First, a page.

Sunday, December 4, 2011


My apologies for not writing in a few weeks.  I promise that I have had very good intentions but it just happened to be that everytime I was ready to write, the power went out.  I have been watching Good Morning America and have heard about the crazy weather going on in the U.S.  Honduras has had some crazy weather, too.  It has been ridiculously windy and very cold, well, for Honduras anyway.  Today's blog is going to serve as an update.  A lot of exciting things have been going on in the last few weeks.

This was my first Thanksgiving away from my family.  I have always been a home-body and never thought that i would miss a holiday with my family.  To be honest, I was dreading it.  However, it turned out to be one of the best!  At school, I was in charge of the Thanksgiving festivities.  The students helped me decorate the cafeteria for a our Thanksgiving feast, complete with a homemade placecard for each student.  The teachers all prepared a Thanksgiving dish and we served the students a traditional holiday meal.  It was quite humorous to see some of the kid's faces when they tried some of the "American" dishes.  Guess that's what I look like when I try a lot of the local food.  When the students were finished eating, we made oreo turkeys.  They had a blast!  God bless their parents because they left school that day being hyped up on pumpkin cake, pumpkin pie, oreo turkeys, and extra helpings of all the candy leftovers.  After feasting, we led the students in Thanskgiving station games.  There was a coloring station for the little kids, pin-the-feathers-on-the-turkey, and Thanskgiving bingo.  They had a blast!  We ended the day circling up and sharing what we were thankful for.  Talk about emotional when you listen to 14 former orphans share what they are thankful for.  Many of them said they were thankful for the teachers because we had left our families to come teach them.  Tear-jerker, isn't it?  On Thanksgiving day, I spent the morning in the ktichen preparing food.  This was my first year actually cooking something for the meal.  I made crockpot macaroni and cheese, pumpkin cupcakes with cream cheese filling, and russian tea.  For those of you from Haywood County, are we the only ones who know about russian tea?  I have yet to meet someone outside of Haywood County that knows what it is.  Anyway, it has been a huge hit...I think I might mass produce and sell it as a side job.  For Thanksgiving dinner, we spent the evening at the orphanage.  Thankfully, it reminded me a lot of home.  There was lots of noise, laughter, and delicious food.  I did miss my family very much but feel very lucky to have been able to spend a Thanksgiving in Honduras with my new family, friends, and sweet kiddies.

Oreo turkeys at school

Thanksgiving at the orphanage

The orphanage was already decorated for Christmas.  Each child has an ornament with their name on it.

During our next visit, the ladies wanted to cook chop suey for us.  The routine of our visit is that the guys play soccer with the kids and us girls meet with the women.  I had heard wonderful things about this chop suey and was eager to see the ladies cook.  Unlike our "typical" homes, these ladies live in homes with pieced-together rooves and walls, dirt or cement floors, and outdoor cooking and bathing rooms.  We went to the outdoor kitchen and watched these women cook over a handmade cement stove.  They would go back and forth between inserting more firewood and walkng outside to the washbasin to clean dishes.  Everything was very old-school.  The food was contained noodles, butter, spices, vegetables, loads of salt, chicken, and hot dogs.  They love hot dogs over here!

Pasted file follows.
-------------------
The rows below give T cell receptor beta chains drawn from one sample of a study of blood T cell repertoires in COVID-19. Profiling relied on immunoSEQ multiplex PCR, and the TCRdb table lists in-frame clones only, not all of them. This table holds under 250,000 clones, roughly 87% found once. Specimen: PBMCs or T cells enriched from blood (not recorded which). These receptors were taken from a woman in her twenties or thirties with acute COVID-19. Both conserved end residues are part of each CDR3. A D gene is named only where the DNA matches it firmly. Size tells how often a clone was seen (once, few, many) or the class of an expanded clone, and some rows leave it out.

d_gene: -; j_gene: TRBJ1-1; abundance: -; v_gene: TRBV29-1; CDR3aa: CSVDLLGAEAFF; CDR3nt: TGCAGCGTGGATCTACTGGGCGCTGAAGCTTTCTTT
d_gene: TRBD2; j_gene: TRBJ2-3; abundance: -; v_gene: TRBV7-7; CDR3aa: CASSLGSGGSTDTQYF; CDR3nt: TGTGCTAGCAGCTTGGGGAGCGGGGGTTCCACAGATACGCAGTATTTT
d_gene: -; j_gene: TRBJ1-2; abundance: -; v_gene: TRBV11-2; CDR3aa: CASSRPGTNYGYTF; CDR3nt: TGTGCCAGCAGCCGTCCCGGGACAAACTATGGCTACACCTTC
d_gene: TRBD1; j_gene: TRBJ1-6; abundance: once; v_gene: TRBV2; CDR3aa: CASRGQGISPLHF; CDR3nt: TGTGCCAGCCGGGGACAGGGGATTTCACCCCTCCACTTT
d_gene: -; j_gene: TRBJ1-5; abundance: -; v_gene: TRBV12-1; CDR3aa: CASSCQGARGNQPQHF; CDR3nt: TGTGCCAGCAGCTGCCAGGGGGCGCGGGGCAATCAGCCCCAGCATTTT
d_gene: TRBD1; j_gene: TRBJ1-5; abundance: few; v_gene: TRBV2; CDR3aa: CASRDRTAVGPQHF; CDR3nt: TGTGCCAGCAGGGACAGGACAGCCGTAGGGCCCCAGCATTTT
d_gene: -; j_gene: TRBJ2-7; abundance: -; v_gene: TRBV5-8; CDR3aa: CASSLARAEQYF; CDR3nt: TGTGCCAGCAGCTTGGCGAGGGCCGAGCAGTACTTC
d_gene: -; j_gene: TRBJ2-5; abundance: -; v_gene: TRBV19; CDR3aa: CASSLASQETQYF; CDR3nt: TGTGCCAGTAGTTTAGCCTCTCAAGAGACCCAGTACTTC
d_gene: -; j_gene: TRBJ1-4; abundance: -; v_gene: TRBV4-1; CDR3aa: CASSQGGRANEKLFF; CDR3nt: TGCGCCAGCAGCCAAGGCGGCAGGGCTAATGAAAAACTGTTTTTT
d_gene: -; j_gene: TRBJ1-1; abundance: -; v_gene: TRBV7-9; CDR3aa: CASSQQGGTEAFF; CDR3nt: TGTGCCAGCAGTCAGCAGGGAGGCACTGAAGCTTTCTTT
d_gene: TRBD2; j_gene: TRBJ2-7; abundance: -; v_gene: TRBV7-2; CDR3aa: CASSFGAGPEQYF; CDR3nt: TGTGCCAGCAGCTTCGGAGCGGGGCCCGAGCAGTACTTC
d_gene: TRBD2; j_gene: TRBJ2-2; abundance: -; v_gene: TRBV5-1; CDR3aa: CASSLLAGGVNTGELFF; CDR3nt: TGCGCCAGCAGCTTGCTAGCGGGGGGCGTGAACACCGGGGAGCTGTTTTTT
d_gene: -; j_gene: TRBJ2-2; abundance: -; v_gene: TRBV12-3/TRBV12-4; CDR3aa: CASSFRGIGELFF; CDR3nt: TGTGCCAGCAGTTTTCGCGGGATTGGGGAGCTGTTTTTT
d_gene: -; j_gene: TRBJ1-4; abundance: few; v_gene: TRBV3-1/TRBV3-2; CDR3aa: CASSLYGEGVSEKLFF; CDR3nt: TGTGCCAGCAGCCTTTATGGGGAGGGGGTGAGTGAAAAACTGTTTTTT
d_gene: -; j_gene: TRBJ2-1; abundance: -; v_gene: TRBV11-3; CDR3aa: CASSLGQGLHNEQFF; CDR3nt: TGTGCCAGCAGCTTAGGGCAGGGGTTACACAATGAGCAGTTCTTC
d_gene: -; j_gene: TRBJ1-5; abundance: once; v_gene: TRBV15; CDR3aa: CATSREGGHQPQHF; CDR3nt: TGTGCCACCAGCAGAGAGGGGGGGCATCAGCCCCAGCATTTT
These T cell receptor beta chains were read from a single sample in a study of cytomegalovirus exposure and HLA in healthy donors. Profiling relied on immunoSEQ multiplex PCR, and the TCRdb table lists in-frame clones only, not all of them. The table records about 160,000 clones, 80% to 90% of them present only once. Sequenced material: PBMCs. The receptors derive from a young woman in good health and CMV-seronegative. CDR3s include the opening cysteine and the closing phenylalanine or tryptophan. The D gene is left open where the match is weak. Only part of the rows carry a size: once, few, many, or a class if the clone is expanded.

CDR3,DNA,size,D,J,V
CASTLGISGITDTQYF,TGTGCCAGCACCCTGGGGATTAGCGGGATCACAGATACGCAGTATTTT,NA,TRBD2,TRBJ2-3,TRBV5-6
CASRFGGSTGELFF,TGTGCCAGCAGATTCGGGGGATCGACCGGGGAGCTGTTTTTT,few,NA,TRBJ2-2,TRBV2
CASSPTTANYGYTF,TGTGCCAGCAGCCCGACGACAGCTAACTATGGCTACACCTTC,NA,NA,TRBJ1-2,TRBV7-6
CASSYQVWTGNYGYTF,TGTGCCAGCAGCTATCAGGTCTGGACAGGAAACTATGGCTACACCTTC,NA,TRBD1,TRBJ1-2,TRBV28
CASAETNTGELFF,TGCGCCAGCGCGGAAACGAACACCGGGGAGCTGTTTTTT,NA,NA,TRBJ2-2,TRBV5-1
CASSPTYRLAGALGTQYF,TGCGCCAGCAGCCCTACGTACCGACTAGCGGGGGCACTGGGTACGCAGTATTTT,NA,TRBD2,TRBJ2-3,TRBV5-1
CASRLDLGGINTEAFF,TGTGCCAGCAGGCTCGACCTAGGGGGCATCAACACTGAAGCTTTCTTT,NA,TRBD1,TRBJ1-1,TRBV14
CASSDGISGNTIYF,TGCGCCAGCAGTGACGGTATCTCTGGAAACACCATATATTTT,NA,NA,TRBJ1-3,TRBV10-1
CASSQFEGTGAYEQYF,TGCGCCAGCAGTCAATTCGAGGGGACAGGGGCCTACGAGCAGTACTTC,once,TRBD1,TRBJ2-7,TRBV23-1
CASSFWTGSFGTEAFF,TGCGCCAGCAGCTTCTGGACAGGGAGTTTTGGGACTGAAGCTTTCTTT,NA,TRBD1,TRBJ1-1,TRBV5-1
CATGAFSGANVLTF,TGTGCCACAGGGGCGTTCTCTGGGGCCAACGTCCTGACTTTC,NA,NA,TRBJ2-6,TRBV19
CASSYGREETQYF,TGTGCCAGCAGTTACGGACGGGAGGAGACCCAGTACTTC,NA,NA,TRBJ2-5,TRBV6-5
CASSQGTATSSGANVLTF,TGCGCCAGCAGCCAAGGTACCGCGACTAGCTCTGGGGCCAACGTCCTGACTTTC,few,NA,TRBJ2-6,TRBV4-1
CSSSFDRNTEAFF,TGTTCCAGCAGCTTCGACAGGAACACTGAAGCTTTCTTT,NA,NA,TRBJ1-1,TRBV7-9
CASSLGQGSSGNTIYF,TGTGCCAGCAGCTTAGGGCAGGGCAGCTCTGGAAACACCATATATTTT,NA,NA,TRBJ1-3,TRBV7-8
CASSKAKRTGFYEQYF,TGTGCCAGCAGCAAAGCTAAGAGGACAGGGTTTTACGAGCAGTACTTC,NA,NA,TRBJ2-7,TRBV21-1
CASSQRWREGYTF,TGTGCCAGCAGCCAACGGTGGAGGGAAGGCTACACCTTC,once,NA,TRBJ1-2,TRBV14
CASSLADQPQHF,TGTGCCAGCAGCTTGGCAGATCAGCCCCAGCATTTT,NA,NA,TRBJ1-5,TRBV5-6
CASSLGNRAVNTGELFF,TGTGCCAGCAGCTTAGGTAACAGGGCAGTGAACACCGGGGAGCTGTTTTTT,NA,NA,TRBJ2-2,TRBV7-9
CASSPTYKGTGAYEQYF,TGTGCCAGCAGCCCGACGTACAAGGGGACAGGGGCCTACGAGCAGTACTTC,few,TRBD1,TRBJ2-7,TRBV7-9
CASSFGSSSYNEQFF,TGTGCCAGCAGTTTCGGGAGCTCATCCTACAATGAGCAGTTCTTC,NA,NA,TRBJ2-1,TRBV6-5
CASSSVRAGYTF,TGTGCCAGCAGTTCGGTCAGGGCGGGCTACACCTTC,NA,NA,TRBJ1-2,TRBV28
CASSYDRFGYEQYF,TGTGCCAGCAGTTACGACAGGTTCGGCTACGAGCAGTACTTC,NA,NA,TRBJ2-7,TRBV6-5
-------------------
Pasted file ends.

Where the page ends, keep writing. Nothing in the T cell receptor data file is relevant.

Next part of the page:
Tomorrow we will visit this village and will teach the women how to make Christmas cookies.  Their hope is that they can learn to make cookies and sell them for money.  If it were my choice, every single person in the United States would travel to a third-world country and see how so many in this world live.  I am not saying that people in the U.S. don't have problems or struggle, but I think that if we saw the troubles that others faced on a daily basis, we would gladly choose our troubles over their's.

Hard to believe but God has already started speaking to me about what I may need to do in the future.  Crazy to think that I have only been here since August and God is already preparing me for the next step.  Please, if you have never traveled and distanced yourself from comfort and normalcy, go and don't look back.  Whether it's for a week, a month, a year, or longer, just go!  God will bless you and teach you so much more than you could ever imagine.

As I am preparing to head home for Christmas in two weeks, I will admit that I am nervous.  I have seen and been exposed to so many hurts, faces, stories, and different ways of life, and I am worried that I will have a hard time adjusting back to a society that is known to be selfish.  At the end of each day, I feel so extremely grateful for the life I have been given.  While I am thankful, I don't want to become complacent.  There is so much need and help to be given and so many stories that haven't been heard.  None of us can do it alone.  How do we motivate?  How do we start?  Is it possible to really change the world for the better?



  1. Love your writing. So cool that you get to spend time in that village. My prayers will be with your relationship with the women to open doors to share the Gospel. Love you SO much!

  2. Gave me goose bumps :) glad you played pin the feathers on the turkey too!!!!